Making Marion proud

Read about three people who are making Marion a better place to live.

This article appears in City Limits magazine - Issue 50 - December 2015.


City Limits here

A man who has overcome depression to lead a social support group, a woman who is part of a team that has prepared almost one million Meals on Wheels and an SES volunteer who helped find a missing child have been named the Pride of Marion.

They are the first people to be honoured in the new initiative that celebrates the outstanding contribution people make to our community.

Tony Fogarty’s life was turned upside down in 2001 when he went from being the life and soul of the party to becoming housebound with depression and memory loss.

After almost 10 years of confinement, Tony, now 61, forced himself to leave the house.  

“In 2010 I took a deep breath and made myself walk to a breakfast event at Trott Park Neighbourhood Centre after hearing about it from a friend,” Tony said.

“It was so good to meet people that I got involved and set up a monthly bloke’s brekky where I now cook bacon and eggs for about 30 men who use it as a reason to get out of the house and make friends.

“As a result of depression and memory loss I had to learn to read and write again, but have helped build the centre’s wood oven, am involved in the woodwork group and really enjoy putting something back into the community.”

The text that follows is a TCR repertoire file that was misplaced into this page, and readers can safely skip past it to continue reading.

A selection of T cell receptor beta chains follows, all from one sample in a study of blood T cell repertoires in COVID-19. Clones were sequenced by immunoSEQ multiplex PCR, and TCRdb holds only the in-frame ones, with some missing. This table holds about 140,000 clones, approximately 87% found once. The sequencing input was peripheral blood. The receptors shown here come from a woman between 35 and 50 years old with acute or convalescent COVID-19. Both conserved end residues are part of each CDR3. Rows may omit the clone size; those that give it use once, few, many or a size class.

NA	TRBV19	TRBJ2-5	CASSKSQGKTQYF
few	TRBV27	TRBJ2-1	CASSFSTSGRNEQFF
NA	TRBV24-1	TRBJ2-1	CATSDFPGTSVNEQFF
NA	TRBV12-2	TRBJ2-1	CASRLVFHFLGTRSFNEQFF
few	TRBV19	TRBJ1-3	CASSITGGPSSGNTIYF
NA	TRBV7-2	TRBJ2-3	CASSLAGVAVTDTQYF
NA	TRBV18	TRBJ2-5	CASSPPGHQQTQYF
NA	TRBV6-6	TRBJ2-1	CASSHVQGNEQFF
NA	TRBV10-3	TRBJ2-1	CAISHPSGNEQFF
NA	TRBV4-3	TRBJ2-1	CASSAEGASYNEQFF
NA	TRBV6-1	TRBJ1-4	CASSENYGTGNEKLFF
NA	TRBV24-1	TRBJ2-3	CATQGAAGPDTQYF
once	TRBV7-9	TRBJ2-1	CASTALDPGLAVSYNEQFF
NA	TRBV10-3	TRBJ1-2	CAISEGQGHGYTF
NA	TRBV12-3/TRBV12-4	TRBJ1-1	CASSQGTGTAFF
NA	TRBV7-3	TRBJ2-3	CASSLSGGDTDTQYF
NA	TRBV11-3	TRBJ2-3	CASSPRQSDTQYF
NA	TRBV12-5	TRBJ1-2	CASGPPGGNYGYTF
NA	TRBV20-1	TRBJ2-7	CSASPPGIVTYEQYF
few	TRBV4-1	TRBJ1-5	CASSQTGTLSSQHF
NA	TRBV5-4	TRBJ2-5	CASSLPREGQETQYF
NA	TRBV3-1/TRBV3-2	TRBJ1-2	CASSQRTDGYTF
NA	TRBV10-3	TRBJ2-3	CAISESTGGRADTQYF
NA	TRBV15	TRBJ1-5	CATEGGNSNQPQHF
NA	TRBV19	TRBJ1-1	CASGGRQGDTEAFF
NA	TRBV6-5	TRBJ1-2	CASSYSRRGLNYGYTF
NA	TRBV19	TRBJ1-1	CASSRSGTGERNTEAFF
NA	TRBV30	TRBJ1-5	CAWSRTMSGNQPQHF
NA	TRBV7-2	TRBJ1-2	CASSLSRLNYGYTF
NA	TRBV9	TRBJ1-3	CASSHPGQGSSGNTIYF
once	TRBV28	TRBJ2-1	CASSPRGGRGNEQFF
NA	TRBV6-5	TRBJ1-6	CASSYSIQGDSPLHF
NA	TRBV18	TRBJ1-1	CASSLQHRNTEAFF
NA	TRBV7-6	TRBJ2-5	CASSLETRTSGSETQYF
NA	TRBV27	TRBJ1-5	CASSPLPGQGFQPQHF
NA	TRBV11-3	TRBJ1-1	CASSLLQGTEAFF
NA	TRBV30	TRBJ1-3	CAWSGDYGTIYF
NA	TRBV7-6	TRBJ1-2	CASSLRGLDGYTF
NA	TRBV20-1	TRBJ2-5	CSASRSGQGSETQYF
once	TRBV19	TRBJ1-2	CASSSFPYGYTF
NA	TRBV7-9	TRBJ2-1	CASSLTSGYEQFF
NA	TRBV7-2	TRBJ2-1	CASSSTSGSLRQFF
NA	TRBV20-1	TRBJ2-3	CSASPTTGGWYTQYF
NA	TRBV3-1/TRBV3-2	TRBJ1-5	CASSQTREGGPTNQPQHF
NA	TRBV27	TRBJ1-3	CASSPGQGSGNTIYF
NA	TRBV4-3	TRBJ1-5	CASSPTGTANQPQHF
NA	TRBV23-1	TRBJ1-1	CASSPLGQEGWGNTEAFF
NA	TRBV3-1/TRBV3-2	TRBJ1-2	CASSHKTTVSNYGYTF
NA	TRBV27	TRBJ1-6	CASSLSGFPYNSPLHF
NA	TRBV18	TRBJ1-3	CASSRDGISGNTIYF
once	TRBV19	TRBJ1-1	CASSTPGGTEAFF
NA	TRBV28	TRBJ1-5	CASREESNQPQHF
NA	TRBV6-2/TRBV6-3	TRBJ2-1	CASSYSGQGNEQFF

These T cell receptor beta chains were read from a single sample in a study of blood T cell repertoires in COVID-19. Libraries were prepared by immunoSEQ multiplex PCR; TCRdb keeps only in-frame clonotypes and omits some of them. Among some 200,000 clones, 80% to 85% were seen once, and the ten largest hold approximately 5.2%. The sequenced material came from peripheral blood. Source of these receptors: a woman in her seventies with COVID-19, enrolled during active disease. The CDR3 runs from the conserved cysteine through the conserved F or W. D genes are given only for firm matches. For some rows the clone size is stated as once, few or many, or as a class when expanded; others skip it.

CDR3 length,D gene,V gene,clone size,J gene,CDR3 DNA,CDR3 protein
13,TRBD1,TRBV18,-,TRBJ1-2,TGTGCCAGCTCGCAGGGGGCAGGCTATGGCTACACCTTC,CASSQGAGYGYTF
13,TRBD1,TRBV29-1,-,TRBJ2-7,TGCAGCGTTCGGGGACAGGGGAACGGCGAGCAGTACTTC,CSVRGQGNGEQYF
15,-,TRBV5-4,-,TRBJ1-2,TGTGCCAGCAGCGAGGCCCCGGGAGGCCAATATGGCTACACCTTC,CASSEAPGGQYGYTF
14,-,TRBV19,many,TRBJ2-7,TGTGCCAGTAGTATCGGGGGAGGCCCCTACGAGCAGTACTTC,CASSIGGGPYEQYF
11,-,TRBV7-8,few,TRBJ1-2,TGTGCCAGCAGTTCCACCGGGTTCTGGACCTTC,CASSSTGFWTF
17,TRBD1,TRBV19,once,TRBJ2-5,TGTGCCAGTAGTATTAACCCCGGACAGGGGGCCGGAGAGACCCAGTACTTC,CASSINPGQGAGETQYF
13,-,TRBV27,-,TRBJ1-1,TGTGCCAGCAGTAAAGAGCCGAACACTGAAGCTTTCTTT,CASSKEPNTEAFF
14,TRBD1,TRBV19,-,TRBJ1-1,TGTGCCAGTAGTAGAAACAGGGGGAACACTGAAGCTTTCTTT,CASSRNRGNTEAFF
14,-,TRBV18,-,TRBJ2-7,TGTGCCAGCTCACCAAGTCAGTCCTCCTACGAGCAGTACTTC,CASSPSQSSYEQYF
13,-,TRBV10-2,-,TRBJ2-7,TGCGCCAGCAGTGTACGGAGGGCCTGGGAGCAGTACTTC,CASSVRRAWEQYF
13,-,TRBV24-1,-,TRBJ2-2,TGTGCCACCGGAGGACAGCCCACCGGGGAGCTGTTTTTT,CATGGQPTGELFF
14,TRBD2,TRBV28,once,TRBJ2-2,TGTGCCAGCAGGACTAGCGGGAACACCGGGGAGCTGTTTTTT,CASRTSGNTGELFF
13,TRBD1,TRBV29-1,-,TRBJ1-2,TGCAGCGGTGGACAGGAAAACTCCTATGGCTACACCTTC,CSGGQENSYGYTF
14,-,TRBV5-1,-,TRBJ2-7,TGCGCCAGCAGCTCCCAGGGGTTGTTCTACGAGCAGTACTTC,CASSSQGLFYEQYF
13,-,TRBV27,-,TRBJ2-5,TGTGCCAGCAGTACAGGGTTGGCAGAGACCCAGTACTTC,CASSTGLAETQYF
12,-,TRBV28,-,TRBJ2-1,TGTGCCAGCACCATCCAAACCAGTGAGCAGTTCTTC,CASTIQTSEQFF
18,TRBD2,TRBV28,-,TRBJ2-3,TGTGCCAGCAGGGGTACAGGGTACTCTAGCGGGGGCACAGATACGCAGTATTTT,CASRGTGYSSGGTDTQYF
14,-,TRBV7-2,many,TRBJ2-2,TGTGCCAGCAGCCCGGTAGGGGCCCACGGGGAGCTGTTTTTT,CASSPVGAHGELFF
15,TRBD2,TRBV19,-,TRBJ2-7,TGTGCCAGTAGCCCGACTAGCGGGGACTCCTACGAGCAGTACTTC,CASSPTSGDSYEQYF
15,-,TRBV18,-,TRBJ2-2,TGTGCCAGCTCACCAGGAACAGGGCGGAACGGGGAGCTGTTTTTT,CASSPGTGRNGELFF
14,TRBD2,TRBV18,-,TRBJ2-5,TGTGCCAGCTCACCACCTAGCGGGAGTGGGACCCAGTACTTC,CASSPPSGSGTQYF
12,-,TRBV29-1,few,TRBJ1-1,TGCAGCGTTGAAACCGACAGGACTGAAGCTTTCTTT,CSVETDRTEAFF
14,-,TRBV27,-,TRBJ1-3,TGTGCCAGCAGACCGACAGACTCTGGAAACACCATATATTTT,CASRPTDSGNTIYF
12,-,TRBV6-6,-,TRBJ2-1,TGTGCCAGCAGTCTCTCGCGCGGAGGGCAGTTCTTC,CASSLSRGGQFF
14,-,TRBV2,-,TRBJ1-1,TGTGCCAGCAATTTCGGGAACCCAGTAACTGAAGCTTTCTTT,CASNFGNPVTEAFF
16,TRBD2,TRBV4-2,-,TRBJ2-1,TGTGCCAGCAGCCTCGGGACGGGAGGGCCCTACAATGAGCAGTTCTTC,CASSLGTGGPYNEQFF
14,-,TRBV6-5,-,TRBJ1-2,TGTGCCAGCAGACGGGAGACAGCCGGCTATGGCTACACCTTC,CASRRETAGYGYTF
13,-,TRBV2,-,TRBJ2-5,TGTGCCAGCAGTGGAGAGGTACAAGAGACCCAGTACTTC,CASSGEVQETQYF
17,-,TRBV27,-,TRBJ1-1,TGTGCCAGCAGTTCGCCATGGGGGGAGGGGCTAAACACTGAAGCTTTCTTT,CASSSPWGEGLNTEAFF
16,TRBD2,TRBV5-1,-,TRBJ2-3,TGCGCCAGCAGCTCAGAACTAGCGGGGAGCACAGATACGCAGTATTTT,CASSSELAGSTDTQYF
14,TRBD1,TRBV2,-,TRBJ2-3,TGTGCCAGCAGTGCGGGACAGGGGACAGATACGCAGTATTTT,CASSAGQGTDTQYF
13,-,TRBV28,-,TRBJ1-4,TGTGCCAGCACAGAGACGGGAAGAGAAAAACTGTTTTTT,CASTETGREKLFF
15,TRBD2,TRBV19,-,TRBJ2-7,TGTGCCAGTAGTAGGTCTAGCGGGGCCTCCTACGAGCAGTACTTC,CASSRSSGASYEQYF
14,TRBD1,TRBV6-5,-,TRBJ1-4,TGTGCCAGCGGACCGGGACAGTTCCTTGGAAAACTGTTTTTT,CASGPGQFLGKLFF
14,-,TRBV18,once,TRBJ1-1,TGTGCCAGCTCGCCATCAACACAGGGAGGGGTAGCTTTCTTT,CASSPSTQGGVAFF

When Warradale Meals on Wheels began operating in 1990 Yvonne Curran was one of the first to volunteer.

Twenty-five years later she is part of a team that by next year will have prepared and delivered one million meals to people within the City of Marion.

For Yvonne, 76, helping people live independently in their homes by preparing a nourishing meal is all the motivation she needs.

“I value living in my home and it’s satisfying to know I’m helping people enjoy those same comforts by preparing food,” Yvonne said.

“If you have a good life, don’t take it for granted, consider yourself lucky, and support others… I expect to keep making apple and apricot strudel for a few years yet.”

Jess Doyle was just 21 when she began volunteering for the SES to learn new skills.

Now, aged 29, the State Government administration worker, who covers the Marion Council area from the SES office at Lonsdale in her spare time, has already racked up a wealth of experience.

“I’ve travelled to Queensland to battle floods, tied tarpaulins on roves to save homes from storms and had the satisfaction of being involved in a search that found a missing child,” Jess said.

“My family is from Hallett Cove and my partner plays footy for Marion Rams, so we are all part of the community.

“It’s rewarding to be in a team that can be called to the front line in times of need.”







 City Limits Magazine

The City Limits Magazine is a community publication that keeps Marion residents in touch with what is happening in their community. It includes information about major projects, council initiatives and events, as well as profiles of community members.

It is published three times a year and distributed to 40,000 residents and businesses in the Marion Council area.